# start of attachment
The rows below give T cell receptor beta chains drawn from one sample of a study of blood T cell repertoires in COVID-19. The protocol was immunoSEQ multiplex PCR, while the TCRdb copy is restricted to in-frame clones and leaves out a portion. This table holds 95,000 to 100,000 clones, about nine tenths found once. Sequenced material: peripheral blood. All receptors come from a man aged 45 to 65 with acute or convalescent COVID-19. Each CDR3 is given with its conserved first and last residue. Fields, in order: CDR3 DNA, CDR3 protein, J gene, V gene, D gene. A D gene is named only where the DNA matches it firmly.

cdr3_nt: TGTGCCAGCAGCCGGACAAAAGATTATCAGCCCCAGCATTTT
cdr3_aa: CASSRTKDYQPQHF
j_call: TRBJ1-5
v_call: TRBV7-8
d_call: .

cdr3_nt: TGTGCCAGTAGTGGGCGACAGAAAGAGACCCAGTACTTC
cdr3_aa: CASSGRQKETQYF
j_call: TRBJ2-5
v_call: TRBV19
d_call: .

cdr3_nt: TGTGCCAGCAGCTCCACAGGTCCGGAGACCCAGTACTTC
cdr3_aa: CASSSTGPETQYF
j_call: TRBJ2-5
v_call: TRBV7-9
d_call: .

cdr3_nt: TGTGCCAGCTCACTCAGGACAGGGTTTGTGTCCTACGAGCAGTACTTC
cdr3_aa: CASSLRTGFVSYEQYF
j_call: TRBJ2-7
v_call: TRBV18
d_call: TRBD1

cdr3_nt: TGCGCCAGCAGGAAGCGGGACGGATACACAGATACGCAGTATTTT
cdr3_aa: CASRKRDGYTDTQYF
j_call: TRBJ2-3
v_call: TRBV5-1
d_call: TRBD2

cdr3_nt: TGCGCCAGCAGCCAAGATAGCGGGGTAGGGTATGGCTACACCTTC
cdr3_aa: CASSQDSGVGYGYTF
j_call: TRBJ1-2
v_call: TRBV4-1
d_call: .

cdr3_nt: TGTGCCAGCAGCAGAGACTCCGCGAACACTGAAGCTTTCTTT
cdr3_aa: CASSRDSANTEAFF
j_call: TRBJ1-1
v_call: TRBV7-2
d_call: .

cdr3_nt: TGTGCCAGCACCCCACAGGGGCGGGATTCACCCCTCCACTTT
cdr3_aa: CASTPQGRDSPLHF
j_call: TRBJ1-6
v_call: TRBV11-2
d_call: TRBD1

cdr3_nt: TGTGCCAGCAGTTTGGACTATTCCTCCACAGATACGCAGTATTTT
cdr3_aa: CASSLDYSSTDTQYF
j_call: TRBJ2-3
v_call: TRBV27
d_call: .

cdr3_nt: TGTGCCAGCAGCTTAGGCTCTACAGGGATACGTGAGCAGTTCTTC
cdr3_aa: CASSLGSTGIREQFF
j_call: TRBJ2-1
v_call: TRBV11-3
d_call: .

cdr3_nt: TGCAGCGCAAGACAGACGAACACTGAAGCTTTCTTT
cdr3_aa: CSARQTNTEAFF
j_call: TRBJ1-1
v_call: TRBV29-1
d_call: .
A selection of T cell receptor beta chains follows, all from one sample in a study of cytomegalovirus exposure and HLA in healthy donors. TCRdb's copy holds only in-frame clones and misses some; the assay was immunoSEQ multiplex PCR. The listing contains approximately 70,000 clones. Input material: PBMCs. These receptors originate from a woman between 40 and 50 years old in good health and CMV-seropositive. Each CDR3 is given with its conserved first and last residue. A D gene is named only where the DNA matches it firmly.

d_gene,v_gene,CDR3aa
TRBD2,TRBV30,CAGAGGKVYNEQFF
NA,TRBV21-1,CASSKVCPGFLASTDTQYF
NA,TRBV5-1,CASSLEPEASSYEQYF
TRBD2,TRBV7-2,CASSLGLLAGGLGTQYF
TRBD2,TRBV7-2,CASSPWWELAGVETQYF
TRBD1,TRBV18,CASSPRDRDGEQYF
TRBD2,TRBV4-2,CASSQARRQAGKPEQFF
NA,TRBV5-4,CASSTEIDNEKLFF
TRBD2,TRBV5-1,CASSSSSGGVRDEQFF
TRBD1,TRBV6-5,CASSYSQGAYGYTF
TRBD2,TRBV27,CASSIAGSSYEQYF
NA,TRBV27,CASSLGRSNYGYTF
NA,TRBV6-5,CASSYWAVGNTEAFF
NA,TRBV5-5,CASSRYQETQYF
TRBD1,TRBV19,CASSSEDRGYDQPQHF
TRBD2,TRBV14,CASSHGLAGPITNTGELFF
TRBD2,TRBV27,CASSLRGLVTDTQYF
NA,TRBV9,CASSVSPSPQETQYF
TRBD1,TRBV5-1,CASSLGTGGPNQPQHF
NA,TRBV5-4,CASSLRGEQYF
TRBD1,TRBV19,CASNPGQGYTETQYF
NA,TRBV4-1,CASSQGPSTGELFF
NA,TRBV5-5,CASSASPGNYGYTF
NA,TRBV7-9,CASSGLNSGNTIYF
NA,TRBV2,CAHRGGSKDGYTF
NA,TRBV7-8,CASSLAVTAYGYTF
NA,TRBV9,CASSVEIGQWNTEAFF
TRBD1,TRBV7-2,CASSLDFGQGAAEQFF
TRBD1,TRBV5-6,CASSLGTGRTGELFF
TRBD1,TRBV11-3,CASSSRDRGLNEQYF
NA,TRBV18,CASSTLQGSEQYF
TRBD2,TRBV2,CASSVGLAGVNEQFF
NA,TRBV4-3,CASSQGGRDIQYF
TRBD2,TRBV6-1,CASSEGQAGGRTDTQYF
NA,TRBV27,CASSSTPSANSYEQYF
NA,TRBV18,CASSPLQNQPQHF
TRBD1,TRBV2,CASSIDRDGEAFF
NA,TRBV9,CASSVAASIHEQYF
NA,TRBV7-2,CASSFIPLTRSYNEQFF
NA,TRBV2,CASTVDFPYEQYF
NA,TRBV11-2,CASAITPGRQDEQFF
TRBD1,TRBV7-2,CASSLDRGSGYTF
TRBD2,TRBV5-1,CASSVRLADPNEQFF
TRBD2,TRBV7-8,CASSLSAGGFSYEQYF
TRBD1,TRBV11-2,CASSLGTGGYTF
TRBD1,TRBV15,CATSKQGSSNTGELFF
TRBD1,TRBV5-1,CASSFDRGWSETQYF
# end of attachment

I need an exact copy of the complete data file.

The rows below give T cell receptor beta chains drawn from one sample of a study of blood T cell repertoires in COVID-19. The protocol was immunoSEQ multiplex PCR, while the TCRdb copy is restricted to in-frame clones and leaves out a portion. This table holds 95,000 to 100,000 clones, about nine tenths found once. Sequenced material: peripheral blood. All receptors come from a man aged 45 to 65 with acute or convalescent COVID-19. Each CDR3 is given with its conserved first and last residue. Fields, in order: CDR3 DNA, CDR3 protein, J gene, V gene, D gene. A D gene is named only where the DNA matches it firmly.

cdr3_nt: TGTGCCAGCAGCCGGACAAAAGATTATCAGCCCCAGCATTTT
cdr3_aa: CASSRTKDYQPQHF
j_call: TRBJ1-5
v_call: TRBV7-8
d_call: .

cdr3_nt: TGTGCCAGTAGTGGGCGACAGAAAGAGACCCAGTACTTC
cdr3_aa: CASSGRQKETQYF
j_call: TRBJ2-5
v_call: TRBV19
d_call: .

cdr3_nt: TGTGCCAGCAGCTCCACAGGTCCGGAGACCCAGTACTTC
cdr3_aa: CASSSTGPETQYF
j_call: TRBJ2-5
v_call: TRBV7-9
d_call: .

cdr3_nt: TGTGCCAGCTCACTCAGGACAGGGTTTGTGTCCTACGAGCAGTACTTC
cdr3_aa: CASSLRTGFVSYEQYF
j_call: TRBJ2-7
v_call: TRBV18
d_call: TRBD1

cdr3_nt: TGCGCCAGCAGGAAGCGGGACGGATACACAGATACGCAGTATTTT
cdr3_aa: CASRKRDGYTDTQYF
j_call: TRBJ2-3
v_call: TRBV5-1
d_call: TRBD2

cdr3_nt: TGCGCCAGCAGCCAAGATAGCGGGGTAGGGTATGGCTACACCTTC
cdr3_aa: CASSQDSGVGYGYTF
j_call: TRBJ1-2
v_call: TRBV4-1
d_call: .

cdr3_nt: TGTGCCAGCAGCAGAGACTCCGCGAACACTGAAGCTTTCTTT
cdr3_aa: CASSRDSANTEAFF
j_call: TRBJ1-1
v_call: TRBV7-2
d_call: .

cdr3_nt: TGTGCCAGCACCCCACAGGGGCGGGATTCACCCCTCCACTTT
cdr3_aa: CASTPQGRDSPLHF
j_call: TRBJ1-6
v_call: TRBV11-2
d_call: TRBD1

cdr3_nt: TGTGCCAGCAGTTTGGACTATTCCTCCACAGATACGCAGTATTTT
cdr3_aa: CASSLDYSSTDTQYF
j_call: TRBJ2-3
v_call: TRBV27
d_call: .

cdr3_nt: TGTGCCAGCAGCTTAGGCTCTACAGGGATACGTGAGCAGTTCTTC
cdr3_aa: CASSLGSTGIREQFF
j_call: TRBJ2-1
v_call: TRBV11-3
d_call: .

cdr3_nt: TGCAGCGCAAGACAGACGAACACTGAAGCTTTCTTT
cdr3_aa: CSARQTNTEAFF
j_call: TRBJ1-1
v_call: TRBV29-1
d_call: .
A selection of T cell receptor beta chains follows, all from one sample in a study of cytomegalovirus exposure and HLA in healthy donors. TCRdb's copy holds only in-frame clones and misses some; the assay was immunoSEQ multiplex PCR. The listing contains approximately 70,000 clones. Input material: PBMCs. These receptors originate from a woman between 40 and 50 years old in good health and CMV-seropositive. Each CDR3 is given with its conserved first and last residue. A D gene is named only where the DNA matches it firmly.

d_gene,v_gene,CDR3aa
TRBD2,TRBV30,CAGAGGKVYNEQFF
NA,TRBV21-1,CASSKVCPGFLASTDTQYF
NA,TRBV5-1,CASSLEPEASSYEQYF
TRBD2,TRBV7-2,CASSLGLLAGGLGTQYF
TRBD2,TRBV7-2,CASSPWWELAGVETQYF
TRBD1,TRBV18,CASSPRDRDGEQYF
TRBD2,TRBV4-2,CASSQARRQAGKPEQFF
NA,TRBV5-4,CASSTEIDNEKLFF
TRBD2,TRBV5-1,CASSSSSGGVRDEQFF
TRBD1,TRBV6-5,CASSYSQGAYGYTF
TRBD2,TRBV27,CASSIAGSSYEQYF
NA,TRBV27,CASSLGRSNYGYTF
NA,TRBV6-5,CASSYWAVGNTEAFF
NA,TRBV5-5,CASSRYQETQYF
TRBD1,TRBV19,CASSSEDRGYDQPQHF
TRBD2,TRBV14,CASSHGLAGPITNTGELFF
TRBD2,TRBV27,CASSLRGLVTDTQYF
NA,TRBV9,CASSVSPSPQETQYF
TRBD1,TRBV5-1,CASSLGTGGPNQPQHF
NA,TRBV5-4,CASSLRGEQYF
TRBD1,TRBV19,CASNPGQGYTETQYF
NA,TRBV4-1,CASSQGPSTGELFF
NA,TRBV5-5,CASSASPGNYGYTF
NA,TRBV7-9,CASSGLNSGNTIYF
NA,TRBV2,CAHRGGSKDGYTF
NA,TRBV7-8,CASSLAVTAYGYTF
NA,TRBV9,CASSVEIGQWNTEAFF
TRBD1,TRBV7-2,CASSLDFGQGAAEQFF
TRBD1,TRBV5-6,CASSLGTGRTGELFF
TRBD1,TRBV11-3,CASSSRDRGLNEQYF
NA,TRBV18,CASSTLQGSEQYF
TRBD2,TRBV2,CASSVGLAGVNEQFF
NA,TRBV4-3,CASSQGGRDIQYF
TRBD2,TRBV6-1,CASSEGQAGGRTDTQYF
NA,TRBV27,CASSSTPSANSYEQYF
NA,TRBV18,CASSPLQNQPQHF
TRBD1,TRBV2,CASSIDRDGEAFF
NA,TRBV9,CASSVAASIHEQYF
NA,TRBV7-2,CASSFIPLTRSYNEQFF
NA,TRBV2,CASTVDFPYEQYF
NA,TRBV11-2,CASAITPGRQDEQFF
TRBD1,TRBV7-2,CASSLDRGSGYTF
TRBD2,TRBV5-1,CASSVRLADPNEQFF
TRBD2,TRBV7-8,CASSLSAGGFSYEQYF
TRBD1,TRBV11-2,CASSLGTGGYTF
TRBD1,TRBV15,CATSKQGSSNTGELFF
TRBD1,TRBV5-1,CASSFDRGWSETQYF